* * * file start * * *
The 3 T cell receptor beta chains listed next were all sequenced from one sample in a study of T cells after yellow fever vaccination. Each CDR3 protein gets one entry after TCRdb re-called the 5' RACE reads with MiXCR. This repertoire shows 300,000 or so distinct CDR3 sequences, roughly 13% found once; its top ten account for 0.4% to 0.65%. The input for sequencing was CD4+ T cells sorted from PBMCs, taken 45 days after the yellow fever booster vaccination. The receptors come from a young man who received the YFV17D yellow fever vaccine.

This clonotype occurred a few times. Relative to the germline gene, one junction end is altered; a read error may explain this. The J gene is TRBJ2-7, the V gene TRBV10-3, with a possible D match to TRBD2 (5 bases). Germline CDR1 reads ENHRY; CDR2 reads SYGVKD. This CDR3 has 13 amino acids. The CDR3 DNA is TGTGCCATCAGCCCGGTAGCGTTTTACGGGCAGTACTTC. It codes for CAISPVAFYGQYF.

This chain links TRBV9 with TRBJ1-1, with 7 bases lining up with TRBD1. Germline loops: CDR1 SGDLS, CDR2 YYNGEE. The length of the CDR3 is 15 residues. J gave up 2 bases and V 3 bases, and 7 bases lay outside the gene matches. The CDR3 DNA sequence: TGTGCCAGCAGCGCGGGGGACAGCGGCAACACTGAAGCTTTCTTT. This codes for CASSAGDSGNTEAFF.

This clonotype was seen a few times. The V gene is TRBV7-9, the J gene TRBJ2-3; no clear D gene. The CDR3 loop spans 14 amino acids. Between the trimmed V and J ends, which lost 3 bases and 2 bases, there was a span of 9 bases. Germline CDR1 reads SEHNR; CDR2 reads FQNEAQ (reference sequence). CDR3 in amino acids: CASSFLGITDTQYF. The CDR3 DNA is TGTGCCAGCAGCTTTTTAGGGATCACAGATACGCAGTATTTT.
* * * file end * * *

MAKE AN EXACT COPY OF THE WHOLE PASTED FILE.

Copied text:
The 3 T cell receptor beta chains listed next were all sequenced from one sample in a study of T cells after yellow fever vaccination. Each CDR3 protein gets one entry after TCRdb re-called the 5' RACE reads with MiXCR. This repertoire shows 300,000 or so distinct CDR3 sequences, roughly 13% found once; its top ten account for 0.4% to 0.65%. The input for sequencing was CD4+ T cells sorted from PBMCs, taken 45 days after the yellow fever booster vaccination. The receptors come from a young man who received the YFV17D yellow fever vaccine.

This clonotype occurred a few times. Relative to the germline gene, one junction end is altered; a read error may explain this. The J gene is TRBJ2-7, the V gene TRBV10-3, with a possible D match to TRBD2 (5 bases). Germline CDR1 reads ENHRY; CDR2 reads SYGVKD. This CDR3 has 13 amino acids. The CDR3 DNA is TGTGCCATCAGCCCGGTAGCGTTTTACGGGCAGTACTTC. It codes for CAISPVAFYGQYF.

This chain links TRBV9 with TRBJ1-1, with 7 bases lining up with TRBD1. Germline loops: CDR1 SGDLS, CDR2 YYNGEE. The length of the CDR3 is 15 residues. J gave up 2 bases and V 3 bases, and 7 bases lay outside the gene matches. The CDR3 DNA sequence: TGTGCCAGCAGCGCGGGGGACAGCGGCAACACTGAAGCTTTCTTT. This codes for CASSAGDSGNTEAFF.

This clonotype was seen a few times. The V gene is TRBV7-9, the J gene TRBJ2-3; no clear D gene. The CDR3 loop spans 14 amino acids. Between the trimmed V and J ends, which lost 3 bases and 2 bases, there was a span of 9 bases. Germline CDR1 reads SEHNR; CDR2 reads FQNEAQ (reference sequence). CDR3 in amino acids: CASSFLGITDTQYF. The CDR3 DNA is TGTGCCAGCAGCTTTTTAGGGATCACAGATACGCAGTATTTT.